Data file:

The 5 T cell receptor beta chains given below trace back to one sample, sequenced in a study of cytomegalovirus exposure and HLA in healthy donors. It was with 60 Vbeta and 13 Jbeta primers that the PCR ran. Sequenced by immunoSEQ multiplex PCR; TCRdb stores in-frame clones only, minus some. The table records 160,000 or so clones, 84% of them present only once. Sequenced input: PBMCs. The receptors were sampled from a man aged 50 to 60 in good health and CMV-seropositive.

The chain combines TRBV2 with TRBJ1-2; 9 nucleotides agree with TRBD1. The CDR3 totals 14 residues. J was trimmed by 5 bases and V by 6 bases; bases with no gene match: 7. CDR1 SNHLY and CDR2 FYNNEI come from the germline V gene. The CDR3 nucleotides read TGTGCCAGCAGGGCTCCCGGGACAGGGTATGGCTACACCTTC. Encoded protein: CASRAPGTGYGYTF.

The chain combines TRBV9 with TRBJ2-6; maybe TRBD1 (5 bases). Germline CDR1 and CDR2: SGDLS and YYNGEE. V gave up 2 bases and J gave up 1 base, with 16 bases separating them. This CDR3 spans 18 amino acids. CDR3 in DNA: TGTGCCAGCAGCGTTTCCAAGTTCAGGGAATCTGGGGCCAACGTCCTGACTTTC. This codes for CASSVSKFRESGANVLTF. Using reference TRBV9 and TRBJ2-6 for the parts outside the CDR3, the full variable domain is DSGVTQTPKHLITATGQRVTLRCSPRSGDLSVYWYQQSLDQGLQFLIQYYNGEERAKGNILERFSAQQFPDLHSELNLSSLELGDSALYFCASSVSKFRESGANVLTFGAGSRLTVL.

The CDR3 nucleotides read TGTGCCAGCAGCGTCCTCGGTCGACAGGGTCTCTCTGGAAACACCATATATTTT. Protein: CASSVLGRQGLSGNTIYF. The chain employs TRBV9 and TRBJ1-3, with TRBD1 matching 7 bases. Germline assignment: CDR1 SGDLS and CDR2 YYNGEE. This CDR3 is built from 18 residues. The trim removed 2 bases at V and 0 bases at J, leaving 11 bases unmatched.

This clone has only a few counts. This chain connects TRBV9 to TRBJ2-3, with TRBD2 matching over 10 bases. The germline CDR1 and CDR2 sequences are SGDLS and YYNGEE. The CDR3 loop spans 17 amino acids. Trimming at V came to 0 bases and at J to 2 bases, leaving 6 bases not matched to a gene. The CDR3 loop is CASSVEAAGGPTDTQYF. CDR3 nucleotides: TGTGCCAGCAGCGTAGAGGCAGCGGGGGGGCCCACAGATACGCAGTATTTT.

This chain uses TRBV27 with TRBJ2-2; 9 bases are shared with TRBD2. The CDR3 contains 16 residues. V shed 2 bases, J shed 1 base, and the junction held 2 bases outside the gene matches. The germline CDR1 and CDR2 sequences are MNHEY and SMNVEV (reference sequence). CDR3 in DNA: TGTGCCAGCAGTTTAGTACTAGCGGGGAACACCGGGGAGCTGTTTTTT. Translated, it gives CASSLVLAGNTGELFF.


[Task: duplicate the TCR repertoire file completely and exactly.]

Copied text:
The 5 T cell receptor beta chains given below trace back to one sample, sequenced in a study of cytomegalovirus exposure and HLA in healthy donors. It was with 60 Vbeta and 13 Jbeta primers that the PCR ran. Sequenced by immunoSEQ multiplex PCR; TCRdb stores in-frame clones only, minus some. The table records 160,000 or so clones, 84% of them present only once. Sequenced input: PBMCs. The receptors were sampled from a man aged 50 to 60 in good health and CMV-seropositive.

The chain combines TRBV2 with TRBJ1-2; 9 nucleotides agree with TRBD1. The CDR3 totals 14 residues. J was trimmed by 5 bases and V by 6 bases; bases with no gene match: 7. CDR1 SNHLY and CDR2 FYNNEI come from the germline V gene. The CDR3 nucleotides read TGTGCCAGCAGGGCTCCCGGGACAGGGTATGGCTACACCTTC. Encoded protein: CASRAPGTGYGYTF.

The chain combines TRBV9 with TRBJ2-6; maybe TRBD1 (5 bases). Germline CDR1 and CDR2: SGDLS and YYNGEE. V gave up 2 bases and J gave up 1 base, with 16 bases separating them. This CDR3 spans 18 amino acids. CDR3 in DNA: TGTGCCAGCAGCGTTTCCAAGTTCAGGGAATCTGGGGCCAACGTCCTGACTTTC. This codes for CASSVSKFRESGANVLTF. Using reference TRBV9 and TRBJ2-6 for the parts outside the CDR3, the full variable domain is DSGVTQTPKHLITATGQRVTLRCSPRSGDLSVYWYQQSLDQGLQFLIQYYNGEERAKGNILERFSAQQFPDLHSELNLSSLELGDSALYFCASSVSKFRESGANVLTFGAGSRLTVL.

The CDR3 nucleotides read TGTGCCAGCAGCGTCCTCGGTCGACAGGGTCTCTCTGGAAACACCATATATTTT. Protein: CASSVLGRQGLSGNTIYF. The chain employs TRBV9 and TRBJ1-3, with TRBD1 matching 7 bases. Germline assignment: CDR1 SGDLS and CDR2 YYNGEE. This CDR3 is built from 18 residues. The trim removed 2 bases at V and 0 bases at J, leaving 11 bases unmatched.

This clone has only a few counts. This chain connects TRBV9 to TRBJ2-3, with TRBD2 matching over 10 bases. The germline CDR1 and CDR2 sequences are SGDLS and YYNGEE. The CDR3 loop spans 17 amino acids. Trimming at V came to 0 bases and at J to 2 bases, leaving 6 bases not matched to a gene. The CDR3 loop is CASSVEAAGGPTDTQYF. CDR3 nucleotides: TGTGCCAGCAGCGTAGAGGCAGCGGGGGGGCCCACAGATACGCAGTATTTT.

This chain uses TRBV27 with TRBJ2-2; 9 bases are shared with TRBD2. The CDR3 contains 16 residues. V shed 2 bases, J shed 1 base, and the junction held 2 bases outside the gene matches. The germline CDR1 and CDR2 sequences are MNHEY and SMNVEV (reference sequence). CDR3 in DNA: TGTGCCAGCAGTTTAGTACTAGCGGGGAACACCGGGGAGCTGTTTTTT. Translated, it gives CASSLVLAGNTGELFF.